Organic and Molecular Semiconductors

NREL aims to acquire a fundamental understanding of interfacial photoinduced electron transfer processes for semiconductors at molecular, nanoscale, and organic interfaces.

Specific organic systems that are examined include conjugated polymers, single-walled carbon nanotubes, molecular films, and organic colloidal nanoparticles.

Ultrafast Charge Transfer Cascade in a Mixed-Dimensionality Nanoscale Trilayer

We demonstrate a mixed-dimensionality (2D/1D/2D) trilayer of quantum-confined semiconductors, that enables ultrafast photoinduced exciton dissociation, followed by charge diffusion and slow recombination. The trilayer doubles charge carrier yield, relative to a 2D/1D bilayer, and enables the separated charges to overcome inter-layer exciton binding energies that limit the creation of unbound separated charges.

Research Details

  • Highly enriched semiconducting single-walled carbon nanotubes (SWCNTs) and chemical vapor deposition-grown monolayer transition metal dichalcogenides (TMDCs) 
  • Detailed steady-state and time-resolved spectroscopy study
  • Charge transfer times in the femtosecond to picosecond range with charge recombination lifetime exceeding 1 microsecond

Significance and Impact

The tunable electronic and optical properties of 2D TMDCs and 1D semiconducting SWCNTs make them good quantum confined model systems for fundamental studies on charge and exciton transfer across heterointerfaces. In analogy to the multistep charge transfer cascade found in the photosynthesis reaction center, these multi-component low-dimensional heterostructures open up new opportunities for directing charge flow and lengthening charge separation lifetimes.

Past Research Highlights

We discovered microwave conductivity measurements facilitate a candid assessment of how driving force calculations are performed. They also highlight how underestimated driving force values lead to precarious interpretations of charge separation dynamics in donor-nonfullerene acceptor films relevant to record-setting organic photovoltaics (OPVs).

Research Details

  • Solution phase electrochemistry enabled quantitative driving force calculations for all-small-molecule films.
  • Time-resolved microwave conductivity measurements observed dramatic dependence of charge yields on driving for sensitized and blended films.
  • Photoluminescence quenching and lifetime measurements corroborated microwave data. 

Significance and Impact

The research addresses the pitfalls for popular driving force calculation methods that obscure the subtle dependence of charge separation efficiency on driving force. In our call for standardized methods, we contributed to a unifying movement for OPVs at a time where coherent progress in devices and fundamental understanding is crucial.


Imperial College London

We have successfully identified electron acceptors capable of dissociating triplet excitons from singlet fission in pentacene films. However, even at the optimal driving force, the rate constant for electron transfer is surprisingly small.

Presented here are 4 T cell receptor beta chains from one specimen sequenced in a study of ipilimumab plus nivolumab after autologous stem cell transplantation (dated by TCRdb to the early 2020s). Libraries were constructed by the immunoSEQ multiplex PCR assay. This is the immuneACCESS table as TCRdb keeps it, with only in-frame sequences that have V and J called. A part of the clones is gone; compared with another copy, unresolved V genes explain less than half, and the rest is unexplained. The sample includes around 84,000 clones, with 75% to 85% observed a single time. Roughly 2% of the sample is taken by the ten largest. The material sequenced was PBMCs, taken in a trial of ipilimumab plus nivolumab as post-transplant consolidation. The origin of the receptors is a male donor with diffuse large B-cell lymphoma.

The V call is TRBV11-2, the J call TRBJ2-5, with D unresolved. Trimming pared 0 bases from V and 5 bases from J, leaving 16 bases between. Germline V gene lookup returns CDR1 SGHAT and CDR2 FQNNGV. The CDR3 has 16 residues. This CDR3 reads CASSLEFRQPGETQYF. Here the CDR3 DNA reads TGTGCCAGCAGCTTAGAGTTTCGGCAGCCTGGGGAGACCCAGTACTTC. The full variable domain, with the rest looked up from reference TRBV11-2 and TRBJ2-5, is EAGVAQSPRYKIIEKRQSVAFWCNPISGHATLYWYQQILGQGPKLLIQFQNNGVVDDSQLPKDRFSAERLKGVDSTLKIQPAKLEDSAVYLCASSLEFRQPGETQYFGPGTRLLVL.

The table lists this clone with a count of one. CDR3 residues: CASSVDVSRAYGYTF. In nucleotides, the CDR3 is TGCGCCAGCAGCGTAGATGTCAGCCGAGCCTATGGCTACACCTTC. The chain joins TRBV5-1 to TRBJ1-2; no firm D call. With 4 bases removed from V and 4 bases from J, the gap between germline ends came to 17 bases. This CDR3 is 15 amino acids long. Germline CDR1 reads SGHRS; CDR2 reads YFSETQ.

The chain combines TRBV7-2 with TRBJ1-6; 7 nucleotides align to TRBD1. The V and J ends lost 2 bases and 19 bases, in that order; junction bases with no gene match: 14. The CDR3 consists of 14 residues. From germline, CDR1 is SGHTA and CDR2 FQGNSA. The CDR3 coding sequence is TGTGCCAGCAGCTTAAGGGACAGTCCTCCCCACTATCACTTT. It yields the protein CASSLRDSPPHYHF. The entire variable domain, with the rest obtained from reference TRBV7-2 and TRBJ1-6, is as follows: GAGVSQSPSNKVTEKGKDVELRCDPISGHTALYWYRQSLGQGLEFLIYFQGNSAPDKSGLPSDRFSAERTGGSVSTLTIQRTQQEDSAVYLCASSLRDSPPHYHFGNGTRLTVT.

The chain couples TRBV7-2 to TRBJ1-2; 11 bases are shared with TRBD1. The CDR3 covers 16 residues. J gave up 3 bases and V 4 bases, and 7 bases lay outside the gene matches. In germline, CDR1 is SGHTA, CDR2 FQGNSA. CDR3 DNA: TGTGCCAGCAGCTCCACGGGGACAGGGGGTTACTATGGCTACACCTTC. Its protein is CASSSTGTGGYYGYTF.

Research Details

  • Successfully dissociated triplets from singlet fission in pentacene into free carriers
  • Identified and found optimum driving force to follow Marcus formulation
  • Discovered rate constant for photoinduced electron transfer is 5–6 orders of magnitude slower than for singlet states

Significance and Impact

Slow dissociation process contrasts with singlet excitons, opening up other competing pathways that may prove to be an obstacle to the design of efficient singlet fission solar cells that are based on a direct dissociation process.


University of Colorado Boulder

Colorado State University

Imperial College London

University of Kentucky

King Abdullah University of Science and Technology

We discovered two triplet excitons born from one photon absorption event in chains of molecular absorbers are formed with no loss of energy and with lifetimes into the microsecond regime through the involvement of spatial separation and dynamic geometric isolation.

Research Details

  • Designed and synthesized perylene oligomers with varying numbers of chromophores that are strongly coupled through bridges
  • Found significant triplet yield only in trimer and longer structures
  • Spectroscopy and calculations showed that oligomers undergo planarization in the singlet excited state before singlet fission but that torsional motions subsequently isolate triplets

Significance and Impact

The design of strongly coupled yet flexible chromophores demonstrates a new paradigm for producing useful high-energy, triplet excitons in molecular architectures. They have potential as components in photovoltaics or photocatalysis schemes that previously were plagued by significant heat loss, poor efficiency of triplet separation, or short-lived triplet excitons.

We have demonstrated heterojunctions between transition metal dichalcogenides  and single-walled carbon nanotube with exceptionally long, microsecond timescale, charge separation following sub-picosecond interfacial charge transfer. These carrier lifetimes are orders of magnitude longer-lived than in other monolayer transition metal dichalcogenide heterojunctions.

Research Details

  • Monolayer molybdenum disulfide (MoS2) grown by chemical vapor deposition
  • Highly enriched (6,5) semiconducting single-walled carbon nanotubes
  • Ultra-fast time-resolved spectroscopy

Significance and Impact

Long-lived separated charge carriers are a prerequisite for efficiently converting photon energy to electricity or fuels in solar energy harvesting devices. With this research, we have counteracted ultrafast excited state decay in transition metal dichalcogenide monolayers by demonstrating that heterojunctions between molybdenum disulfide and single-walled carbon nanotubes enable remarkably long carrier lifetimes in the microsecond time range.